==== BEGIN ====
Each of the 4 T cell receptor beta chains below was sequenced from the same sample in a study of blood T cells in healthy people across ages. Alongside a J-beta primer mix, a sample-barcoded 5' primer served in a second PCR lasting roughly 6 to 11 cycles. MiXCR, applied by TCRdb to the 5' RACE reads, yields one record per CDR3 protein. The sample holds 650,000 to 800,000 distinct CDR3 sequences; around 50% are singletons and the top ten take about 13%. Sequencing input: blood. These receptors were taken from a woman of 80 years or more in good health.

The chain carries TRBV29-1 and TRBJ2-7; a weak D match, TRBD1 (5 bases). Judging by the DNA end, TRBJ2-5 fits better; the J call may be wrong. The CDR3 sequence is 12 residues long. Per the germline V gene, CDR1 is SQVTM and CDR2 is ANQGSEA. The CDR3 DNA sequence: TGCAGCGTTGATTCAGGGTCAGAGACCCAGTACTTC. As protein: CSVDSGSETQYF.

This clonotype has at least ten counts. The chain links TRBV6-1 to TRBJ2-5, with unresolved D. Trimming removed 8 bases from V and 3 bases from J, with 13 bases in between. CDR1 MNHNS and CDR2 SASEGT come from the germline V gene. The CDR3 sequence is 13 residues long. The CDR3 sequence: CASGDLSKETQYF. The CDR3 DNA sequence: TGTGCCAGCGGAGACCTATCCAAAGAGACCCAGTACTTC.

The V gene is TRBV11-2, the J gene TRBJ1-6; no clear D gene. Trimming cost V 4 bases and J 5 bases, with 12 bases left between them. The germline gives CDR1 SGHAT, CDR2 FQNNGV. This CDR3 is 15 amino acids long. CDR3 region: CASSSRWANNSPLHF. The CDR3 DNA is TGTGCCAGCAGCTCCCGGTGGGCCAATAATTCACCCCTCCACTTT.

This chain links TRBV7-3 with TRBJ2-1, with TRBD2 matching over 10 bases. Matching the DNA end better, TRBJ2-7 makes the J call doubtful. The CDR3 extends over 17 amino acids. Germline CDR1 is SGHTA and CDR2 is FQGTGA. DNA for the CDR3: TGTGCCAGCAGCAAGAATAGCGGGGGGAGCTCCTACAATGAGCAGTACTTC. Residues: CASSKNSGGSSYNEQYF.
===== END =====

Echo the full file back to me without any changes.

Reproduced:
Each of the 4 T cell receptor beta chains below was sequenced from the same sample in a study of blood T cells in healthy people across ages. Alongside a J-beta primer mix, a sample-barcoded 5' primer served in a second PCR lasting roughly 6 to 11 cycles. MiXCR, applied by TCRdb to the 5' RACE reads, yields one record per CDR3 protein. The sample holds 650,000 to 800,000 distinct CDR3 sequences; around 50% are singletons and the top ten take about 13%. Sequencing input: blood. These receptors were taken from a woman of 80 years or more in good health.

The chain carries TRBV29-1 and TRBJ2-7; a weak D match, TRBD1 (5 bases). Judging by the DNA end, TRBJ2-5 fits better; the J call may be wrong. The CDR3 sequence is 12 residues long. Per the germline V gene, CDR1 is SQVTM and CDR2 is ANQGSEA. The CDR3 DNA sequence: TGCAGCGTTGATTCAGGGTCAGAGACCCAGTACTTC. As protein: CSVDSGSETQYF.

This clonotype has at least ten counts. The chain links TRBV6-1 to TRBJ2-5, with unresolved D. Trimming removed 8 bases from V and 3 bases from J, with 13 bases in between. CDR1 MNHNS and CDR2 SASEGT come from the germline V gene. The CDR3 sequence is 13 residues long. The CDR3 sequence: CASGDLSKETQYF. The CDR3 DNA sequence: TGTGCCAGCGGAGACCTATCCAAAGAGACCCAGTACTTC.

The V gene is TRBV11-2, the J gene TRBJ1-6; no clear D gene. Trimming cost V 4 bases and J 5 bases, with 12 bases left between them. The germline gives CDR1 SGHAT, CDR2 FQNNGV. This CDR3 is 15 amino acids long. CDR3 region: CASSSRWANNSPLHF. The CDR3 DNA is TGTGCCAGCAGCTCCCGGTGGGCCAATAATTCACCCCTCCACTTT.

This chain links TRBV7-3 with TRBJ2-1, with TRBD2 matching over 10 bases. Matching the DNA end better, TRBJ2-7 makes the J call doubtful. The CDR3 extends over 17 amino acids. Germline CDR1 is SGHTA and CDR2 is FQGTGA. DNA for the CDR3: TGTGCCAGCAGCAAGAATAGCGGGGGGAGCTCCTACAATGAGCAGTACTTC. Residues: CASSKNSGGSSYNEQYF.